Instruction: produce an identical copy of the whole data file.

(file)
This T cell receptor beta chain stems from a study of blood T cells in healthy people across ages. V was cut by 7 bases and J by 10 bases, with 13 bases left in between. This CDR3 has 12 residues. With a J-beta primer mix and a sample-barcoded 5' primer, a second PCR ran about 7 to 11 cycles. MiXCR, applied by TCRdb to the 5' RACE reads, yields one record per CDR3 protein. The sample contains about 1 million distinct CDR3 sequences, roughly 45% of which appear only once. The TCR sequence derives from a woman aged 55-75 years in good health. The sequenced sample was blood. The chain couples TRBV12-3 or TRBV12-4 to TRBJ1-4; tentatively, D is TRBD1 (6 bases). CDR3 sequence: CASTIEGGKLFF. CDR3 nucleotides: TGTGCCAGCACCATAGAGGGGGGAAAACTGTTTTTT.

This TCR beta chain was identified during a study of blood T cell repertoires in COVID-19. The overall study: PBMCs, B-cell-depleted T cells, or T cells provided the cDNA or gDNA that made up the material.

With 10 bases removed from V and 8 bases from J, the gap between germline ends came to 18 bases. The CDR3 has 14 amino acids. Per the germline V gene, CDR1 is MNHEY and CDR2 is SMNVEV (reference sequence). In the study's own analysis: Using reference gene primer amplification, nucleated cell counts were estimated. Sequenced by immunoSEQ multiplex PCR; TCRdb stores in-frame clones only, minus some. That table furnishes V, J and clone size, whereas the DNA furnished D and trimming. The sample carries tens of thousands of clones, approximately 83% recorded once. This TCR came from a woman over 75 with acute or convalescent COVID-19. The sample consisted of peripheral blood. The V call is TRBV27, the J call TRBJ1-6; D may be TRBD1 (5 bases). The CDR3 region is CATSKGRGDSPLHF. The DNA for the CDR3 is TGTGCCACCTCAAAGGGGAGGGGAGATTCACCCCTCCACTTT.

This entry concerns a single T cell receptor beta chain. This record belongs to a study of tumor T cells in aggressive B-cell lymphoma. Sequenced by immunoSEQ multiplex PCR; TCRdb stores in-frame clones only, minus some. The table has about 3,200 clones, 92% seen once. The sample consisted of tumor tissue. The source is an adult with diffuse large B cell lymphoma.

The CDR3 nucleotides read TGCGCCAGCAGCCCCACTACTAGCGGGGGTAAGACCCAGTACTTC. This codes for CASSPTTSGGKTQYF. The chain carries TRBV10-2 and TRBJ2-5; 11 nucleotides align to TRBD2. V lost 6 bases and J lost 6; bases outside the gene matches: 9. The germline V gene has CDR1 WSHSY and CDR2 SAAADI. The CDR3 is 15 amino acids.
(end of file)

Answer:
This T cell receptor beta chain stems from a study of blood T cells in healthy people across ages. V was cut by 7 bases and J by 10 bases, with 13 bases left in between. This CDR3 has 12 residues. With a J-beta primer mix and a sample-barcoded 5' primer, a second PCR ran about 7 to 11 cycles. MiXCR, applied by TCRdb to the 5' RACE reads, yields one record per CDR3 protein. The sample contains about 1 million distinct CDR3 sequences, roughly 45% of which appear only once. The TCR sequence derives from a woman aged 55-75 years in good health. The sequenced sample was blood. The chain couples TRBV12-3 or TRBV12-4 to TRBJ1-4; tentatively, D is TRBD1 (6 bases). CDR3 sequence: CASTIEGGKLFF. CDR3 nucleotides: TGTGCCAGCACCATAGAGGGGGGAAAACTGTTTTTT.

This TCR beta chain was identified during a study of blood T cell repertoires in COVID-19. The overall study: PBMCs, B-cell-depleted T cells, or T cells provided the cDNA or gDNA that made up the material.

With 10 bases removed from V and 8 bases from J, the gap between germline ends came to 18 bases. The CDR3 has 14 amino acids. Per the germline V gene, CDR1 is MNHEY and CDR2 is SMNVEV (reference sequence). In the study's own analysis: Using reference gene primer amplification, nucleated cell counts were estimated. Sequenced by immunoSEQ multiplex PCR; TCRdb stores in-frame clones only, minus some. That table furnishes V, J and clone size, whereas the DNA furnished D and trimming. The sample carries tens of thousands of clones, approximately 83% recorded once. This TCR came from a woman over 75 with acute or convalescent COVID-19. The sample consisted of peripheral blood. The V call is TRBV27, the J call TRBJ1-6; D may be TRBD1 (5 bases). The CDR3 region is CATSKGRGDSPLHF. The DNA for the CDR3 is TGTGCCACCTCAAAGGGGAGGGGAGATTCACCCCTCCACTTT.

This entry concerns a single T cell receptor beta chain. This record belongs to a study of tumor T cells in aggressive B-cell lymphoma. Sequenced by immunoSEQ multiplex PCR; TCRdb stores in-frame clones only, minus some. The table has about 3,200 clones, 92% seen once. The sample consisted of tumor tissue. The source is an adult with diffuse large B cell lymphoma.

The CDR3 nucleotides read TGCGCCAGCAGCCCCACTACTAGCGGGGGTAAGACCCAGTACTTC. This codes for CASSPTTSGGKTQYF. The chain carries TRBV10-2 and TRBJ2-5; 11 nucleotides align to TRBD2. V lost 6 bases and J lost 6; bases outside the gene matches: 9. The germline V gene has CDR1 WSHSY and CDR2 SAAADI. The CDR3 is 15 amino acids.